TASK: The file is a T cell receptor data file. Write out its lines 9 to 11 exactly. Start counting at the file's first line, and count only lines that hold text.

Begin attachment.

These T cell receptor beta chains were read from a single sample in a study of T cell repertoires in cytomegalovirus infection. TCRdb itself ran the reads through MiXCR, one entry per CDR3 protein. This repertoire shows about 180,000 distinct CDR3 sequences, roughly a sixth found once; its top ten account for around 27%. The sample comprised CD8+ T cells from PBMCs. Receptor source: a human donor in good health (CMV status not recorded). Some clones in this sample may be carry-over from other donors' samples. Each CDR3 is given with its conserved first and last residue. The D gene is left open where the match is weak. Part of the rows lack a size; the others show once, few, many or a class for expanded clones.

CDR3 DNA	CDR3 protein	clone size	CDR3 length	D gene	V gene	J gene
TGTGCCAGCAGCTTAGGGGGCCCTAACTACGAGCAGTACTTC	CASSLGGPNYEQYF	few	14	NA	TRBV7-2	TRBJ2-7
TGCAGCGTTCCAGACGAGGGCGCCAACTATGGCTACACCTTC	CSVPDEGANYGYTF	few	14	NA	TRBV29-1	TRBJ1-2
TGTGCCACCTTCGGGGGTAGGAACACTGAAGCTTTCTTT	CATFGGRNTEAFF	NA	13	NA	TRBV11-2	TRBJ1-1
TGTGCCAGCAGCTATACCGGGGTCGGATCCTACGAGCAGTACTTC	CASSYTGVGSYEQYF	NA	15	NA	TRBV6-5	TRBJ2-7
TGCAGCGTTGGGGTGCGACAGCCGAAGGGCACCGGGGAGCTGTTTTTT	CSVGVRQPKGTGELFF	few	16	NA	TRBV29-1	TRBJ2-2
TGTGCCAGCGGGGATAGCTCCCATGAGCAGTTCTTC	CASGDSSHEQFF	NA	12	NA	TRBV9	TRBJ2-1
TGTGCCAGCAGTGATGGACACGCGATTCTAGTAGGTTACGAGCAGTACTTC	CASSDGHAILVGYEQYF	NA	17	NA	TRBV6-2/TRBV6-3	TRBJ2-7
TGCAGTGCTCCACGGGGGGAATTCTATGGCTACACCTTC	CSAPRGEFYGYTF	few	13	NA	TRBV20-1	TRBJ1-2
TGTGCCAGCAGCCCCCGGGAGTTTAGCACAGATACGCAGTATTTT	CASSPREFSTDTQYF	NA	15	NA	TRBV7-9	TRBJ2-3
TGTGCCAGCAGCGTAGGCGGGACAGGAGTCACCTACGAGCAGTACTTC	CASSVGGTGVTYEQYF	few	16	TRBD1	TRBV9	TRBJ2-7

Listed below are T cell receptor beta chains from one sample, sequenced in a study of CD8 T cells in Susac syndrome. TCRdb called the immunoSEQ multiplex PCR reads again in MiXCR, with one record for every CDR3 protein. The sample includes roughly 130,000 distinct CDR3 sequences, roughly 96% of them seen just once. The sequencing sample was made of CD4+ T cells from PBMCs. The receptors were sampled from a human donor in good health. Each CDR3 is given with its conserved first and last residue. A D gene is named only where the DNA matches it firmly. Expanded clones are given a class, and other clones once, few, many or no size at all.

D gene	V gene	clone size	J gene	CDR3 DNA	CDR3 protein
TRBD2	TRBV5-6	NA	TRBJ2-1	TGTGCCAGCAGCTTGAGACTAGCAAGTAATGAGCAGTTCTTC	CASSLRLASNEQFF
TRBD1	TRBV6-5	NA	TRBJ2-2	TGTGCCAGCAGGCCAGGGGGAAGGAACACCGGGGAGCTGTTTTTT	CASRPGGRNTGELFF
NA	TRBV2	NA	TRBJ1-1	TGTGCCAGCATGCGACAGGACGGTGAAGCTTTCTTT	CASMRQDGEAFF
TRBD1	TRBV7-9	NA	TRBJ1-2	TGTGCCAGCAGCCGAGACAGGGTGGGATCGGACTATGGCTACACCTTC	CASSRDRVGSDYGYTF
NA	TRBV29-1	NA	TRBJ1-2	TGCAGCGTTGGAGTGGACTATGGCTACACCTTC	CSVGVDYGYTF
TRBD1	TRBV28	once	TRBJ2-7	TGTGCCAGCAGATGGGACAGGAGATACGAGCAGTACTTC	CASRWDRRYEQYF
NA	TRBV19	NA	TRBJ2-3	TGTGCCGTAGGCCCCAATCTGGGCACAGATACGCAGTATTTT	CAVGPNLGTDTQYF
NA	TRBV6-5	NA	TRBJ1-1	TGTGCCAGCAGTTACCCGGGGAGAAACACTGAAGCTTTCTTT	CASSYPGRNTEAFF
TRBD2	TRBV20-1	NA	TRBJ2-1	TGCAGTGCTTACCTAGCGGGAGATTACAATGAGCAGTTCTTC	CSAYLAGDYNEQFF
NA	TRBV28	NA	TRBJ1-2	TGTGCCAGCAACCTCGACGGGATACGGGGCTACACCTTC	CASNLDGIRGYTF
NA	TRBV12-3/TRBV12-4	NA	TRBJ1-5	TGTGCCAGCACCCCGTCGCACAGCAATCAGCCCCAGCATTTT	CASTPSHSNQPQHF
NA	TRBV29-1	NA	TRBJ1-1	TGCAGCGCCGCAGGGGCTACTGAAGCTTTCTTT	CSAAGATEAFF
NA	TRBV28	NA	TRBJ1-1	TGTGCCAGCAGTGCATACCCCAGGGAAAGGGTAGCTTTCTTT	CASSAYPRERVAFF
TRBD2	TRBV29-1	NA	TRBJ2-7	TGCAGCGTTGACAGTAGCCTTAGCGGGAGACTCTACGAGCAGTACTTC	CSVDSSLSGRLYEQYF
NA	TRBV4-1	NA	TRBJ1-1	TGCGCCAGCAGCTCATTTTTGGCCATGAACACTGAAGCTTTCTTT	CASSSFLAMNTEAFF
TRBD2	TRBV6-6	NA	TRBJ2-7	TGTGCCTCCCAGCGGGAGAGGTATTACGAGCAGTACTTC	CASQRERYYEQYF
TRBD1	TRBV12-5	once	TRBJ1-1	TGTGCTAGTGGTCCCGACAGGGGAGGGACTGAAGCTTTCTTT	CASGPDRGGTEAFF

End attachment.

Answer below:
TGTGCCAGCAGTGATGGACACGCGATTCTAGTAGGTTACGAGCAGTACTTC	CASSDGHAILVGYEQYF	NA	17	NA	TRBV6-2/TRBV6-3	TRBJ2-7
TGCAGTGCTCCACGGGGGGAATTCTATGGCTACACCTTC	CSAPRGEFYGYTF	few	13	NA	TRBV20-1	TRBJ1-2
TGTGCCAGCAGCCCCCGGGAGTTTAGCACAGATACGCAGTATTTT	CASSPREFSTDTQYF	NA	15	NA	TRBV7-9	TRBJ2-3